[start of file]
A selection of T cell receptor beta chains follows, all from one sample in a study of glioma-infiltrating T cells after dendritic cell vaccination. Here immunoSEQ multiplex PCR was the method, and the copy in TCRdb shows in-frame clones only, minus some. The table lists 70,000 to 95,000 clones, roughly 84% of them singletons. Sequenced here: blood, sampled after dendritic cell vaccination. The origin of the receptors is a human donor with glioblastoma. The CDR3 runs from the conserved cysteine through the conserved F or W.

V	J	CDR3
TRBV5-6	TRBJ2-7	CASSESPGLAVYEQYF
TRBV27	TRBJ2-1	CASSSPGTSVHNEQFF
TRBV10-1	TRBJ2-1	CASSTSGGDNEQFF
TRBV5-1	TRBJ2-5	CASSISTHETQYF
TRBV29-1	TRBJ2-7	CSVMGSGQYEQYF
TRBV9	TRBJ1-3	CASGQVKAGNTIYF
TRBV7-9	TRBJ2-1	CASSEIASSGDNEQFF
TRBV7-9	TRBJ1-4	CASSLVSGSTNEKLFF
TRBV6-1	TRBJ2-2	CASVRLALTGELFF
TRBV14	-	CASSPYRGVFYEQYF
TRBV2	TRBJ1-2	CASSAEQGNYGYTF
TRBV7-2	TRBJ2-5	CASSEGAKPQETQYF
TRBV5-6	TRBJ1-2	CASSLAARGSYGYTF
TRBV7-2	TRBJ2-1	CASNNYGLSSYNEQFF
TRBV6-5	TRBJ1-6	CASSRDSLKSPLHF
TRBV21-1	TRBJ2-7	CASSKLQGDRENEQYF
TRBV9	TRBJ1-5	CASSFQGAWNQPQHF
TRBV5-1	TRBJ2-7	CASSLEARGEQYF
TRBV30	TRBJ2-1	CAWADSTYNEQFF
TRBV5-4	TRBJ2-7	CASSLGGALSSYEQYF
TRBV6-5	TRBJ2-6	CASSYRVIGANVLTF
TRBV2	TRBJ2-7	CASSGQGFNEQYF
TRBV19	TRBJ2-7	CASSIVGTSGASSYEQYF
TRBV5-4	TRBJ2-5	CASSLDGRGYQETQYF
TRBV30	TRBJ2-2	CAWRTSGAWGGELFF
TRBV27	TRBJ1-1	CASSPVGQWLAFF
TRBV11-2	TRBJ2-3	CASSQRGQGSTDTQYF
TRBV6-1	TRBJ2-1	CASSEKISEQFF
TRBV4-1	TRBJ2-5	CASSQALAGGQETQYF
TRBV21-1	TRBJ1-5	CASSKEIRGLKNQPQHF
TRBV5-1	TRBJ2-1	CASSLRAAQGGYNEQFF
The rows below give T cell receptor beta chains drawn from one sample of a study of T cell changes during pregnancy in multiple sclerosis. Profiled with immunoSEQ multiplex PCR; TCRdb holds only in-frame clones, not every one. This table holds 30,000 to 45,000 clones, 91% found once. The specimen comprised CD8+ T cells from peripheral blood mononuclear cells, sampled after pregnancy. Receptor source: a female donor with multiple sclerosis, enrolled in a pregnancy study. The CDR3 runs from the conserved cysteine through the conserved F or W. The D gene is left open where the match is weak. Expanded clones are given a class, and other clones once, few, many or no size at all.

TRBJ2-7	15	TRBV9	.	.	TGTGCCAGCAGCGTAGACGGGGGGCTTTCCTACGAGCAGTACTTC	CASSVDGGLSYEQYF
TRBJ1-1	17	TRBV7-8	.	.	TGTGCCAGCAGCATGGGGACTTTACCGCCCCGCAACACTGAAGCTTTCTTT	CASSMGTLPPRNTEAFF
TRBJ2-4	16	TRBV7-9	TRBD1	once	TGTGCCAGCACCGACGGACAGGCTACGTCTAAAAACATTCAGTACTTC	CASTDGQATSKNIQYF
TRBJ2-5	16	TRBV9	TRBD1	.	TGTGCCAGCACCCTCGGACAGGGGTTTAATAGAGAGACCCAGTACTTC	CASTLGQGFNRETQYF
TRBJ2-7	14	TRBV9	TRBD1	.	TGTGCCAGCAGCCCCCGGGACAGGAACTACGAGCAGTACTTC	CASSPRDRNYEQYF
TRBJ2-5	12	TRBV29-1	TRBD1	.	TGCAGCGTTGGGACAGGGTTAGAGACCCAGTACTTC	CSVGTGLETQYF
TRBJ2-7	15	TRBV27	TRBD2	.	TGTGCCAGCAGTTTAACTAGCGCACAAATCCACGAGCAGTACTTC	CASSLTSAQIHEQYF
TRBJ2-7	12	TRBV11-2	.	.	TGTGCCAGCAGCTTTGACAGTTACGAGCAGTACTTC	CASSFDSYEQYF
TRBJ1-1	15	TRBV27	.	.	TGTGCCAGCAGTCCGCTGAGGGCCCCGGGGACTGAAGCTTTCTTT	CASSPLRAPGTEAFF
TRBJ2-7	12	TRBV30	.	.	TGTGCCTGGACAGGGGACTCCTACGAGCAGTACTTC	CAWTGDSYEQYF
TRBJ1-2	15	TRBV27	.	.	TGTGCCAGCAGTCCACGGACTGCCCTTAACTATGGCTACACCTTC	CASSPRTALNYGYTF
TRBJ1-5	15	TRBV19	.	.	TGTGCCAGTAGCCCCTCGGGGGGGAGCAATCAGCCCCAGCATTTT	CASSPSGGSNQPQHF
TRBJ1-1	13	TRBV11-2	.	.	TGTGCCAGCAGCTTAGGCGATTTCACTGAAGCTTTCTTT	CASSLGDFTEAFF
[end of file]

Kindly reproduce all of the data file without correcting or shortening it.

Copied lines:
A selection of T cell receptor beta chains follows, all from one sample in a study of glioma-infiltrating T cells after dendritic cell vaccination. Here immunoSEQ multiplex PCR was the method, and the copy in TCRdb shows in-frame clones only, minus some. The table lists 70,000 to 95,000 clones, roughly 84% of them singletons. Sequenced here: blood, sampled after dendritic cell vaccination. The origin of the receptors is a human donor with glioblastoma. The CDR3 runs from the conserved cysteine through the conserved F or W.

V	J	CDR3
TRBV5-6	TRBJ2-7	CASSESPGLAVYEQYF
TRBV27	TRBJ2-1	CASSSPGTSVHNEQFF
TRBV10-1	TRBJ2-1	CASSTSGGDNEQFF
TRBV5-1	TRBJ2-5	CASSISTHETQYF
TRBV29-1	TRBJ2-7	CSVMGSGQYEQYF
TRBV9	TRBJ1-3	CASGQVKAGNTIYF
TRBV7-9	TRBJ2-1	CASSEIASSGDNEQFF
TRBV7-9	TRBJ1-4	CASSLVSGSTNEKLFF
TRBV6-1	TRBJ2-2	CASVRLALTGELFF
TRBV14	-	CASSPYRGVFYEQYF
TRBV2	TRBJ1-2	CASSAEQGNYGYTF
TRBV7-2	TRBJ2-5	CASSEGAKPQETQYF
TRBV5-6	TRBJ1-2	CASSLAARGSYGYTF
TRBV7-2	TRBJ2-1	CASNNYGLSSYNEQFF
TRBV6-5	TRBJ1-6	CASSRDSLKSPLHF
TRBV21-1	TRBJ2-7	CASSKLQGDRENEQYF
TRBV9	TRBJ1-5	CASSFQGAWNQPQHF
TRBV5-1	TRBJ2-7	CASSLEARGEQYF
TRBV30	TRBJ2-1	CAWADSTYNEQFF
TRBV5-4	TRBJ2-7	CASSLGGALSSYEQYF
TRBV6-5	TRBJ2-6	CASSYRVIGANVLTF
TRBV2	TRBJ2-7	CASSGQGFNEQYF
TRBV19	TRBJ2-7	CASSIVGTSGASSYEQYF
TRBV5-4	TRBJ2-5	CASSLDGRGYQETQYF
TRBV30	TRBJ2-2	CAWRTSGAWGGELFF
TRBV27	TRBJ1-1	CASSPVGQWLAFF
TRBV11-2	TRBJ2-3	CASSQRGQGSTDTQYF
TRBV6-1	TRBJ2-1	CASSEKISEQFF
TRBV4-1	TRBJ2-5	CASSQALAGGQETQYF
TRBV21-1	TRBJ1-5	CASSKEIRGLKNQPQHF
TRBV5-1	TRBJ2-1	CASSLRAAQGGYNEQFF
The rows below give T cell receptor beta chains drawn from one sample of a study of T cell changes during pregnancy in multiple sclerosis. Profiled with immunoSEQ multiplex PCR; TCRdb holds only in-frame clones, not every one. This table holds 30,000 to 45,000 clones, 91% found once. The specimen comprised CD8+ T cells from peripheral blood mononuclear cells, sampled after pregnancy. Receptor source: a female donor with multiple sclerosis, enrolled in a pregnancy study. The CDR3 runs from the conserved cysteine through the conserved F or W. The D gene is left open where the match is weak. Expanded clones are given a class, and other clones once, few, many or no size at all.

TRBJ2-7	15	TRBV9	.	.	TGTGCCAGCAGCGTAGACGGGGGGCTTTCCTACGAGCAGTACTTC	CASSVDGGLSYEQYF
TRBJ1-1	17	TRBV7-8	.	.	TGTGCCAGCAGCATGGGGACTTTACCGCCCCGCAACACTGAAGCTTTCTTT	CASSMGTLPPRNTEAFF
TRBJ2-4	16	TRBV7-9	TRBD1	once	TGTGCCAGCACCGACGGACAGGCTACGTCTAAAAACATTCAGTACTTC	CASTDGQATSKNIQYF
TRBJ2-5	16	TRBV9	TRBD1	.	TGTGCCAGCACCCTCGGACAGGGGTTTAATAGAGAGACCCAGTACTTC	CASTLGQGFNRETQYF
TRBJ2-7	14	TRBV9	TRBD1	.	TGTGCCAGCAGCCCCCGGGACAGGAACTACGAGCAGTACTTC	CASSPRDRNYEQYF
TRBJ2-5	12	TRBV29-1	TRBD1	.	TGCAGCGTTGGGACAGGGTTAGAGACCCAGTACTTC	CSVGTGLETQYF
TRBJ2-7	15	TRBV27	TRBD2	.	TGTGCCAGCAGTTTAACTAGCGCACAAATCCACGAGCAGTACTTC	CASSLTSAQIHEQYF
TRBJ2-7	12	TRBV11-2	.	.	TGTGCCAGCAGCTTTGACAGTTACGAGCAGTACTTC	CASSFDSYEQYF
TRBJ1-1	15	TRBV27	.	.	TGTGCCAGCAGTCCGCTGAGGGCCCCGGGGACTGAAGCTTTCTTT	CASSPLRAPGTEAFF
TRBJ2-7	12	TRBV30	.	.	TGTGCCTGGACAGGGGACTCCTACGAGCAGTACTTC	CAWTGDSYEQYF
TRBJ1-2	15	TRBV27	.	.	TGTGCCAGCAGTCCACGGACTGCCCTTAACTATGGCTACACCTTC	CASSPRTALNYGYTF
TRBJ1-5	15	TRBV19	.	.	TGTGCCAGTAGCCCCTCGGGGGGGAGCAATCAGCCCCAGCATTTT	CASSPSGGSNQPQHF
TRBJ1-1	13	TRBV11-2	.	.	TGTGCCAGCAGCTTAGGCGATTTCACTGAAGCTTTCTTT	CASSLGDFTEAFF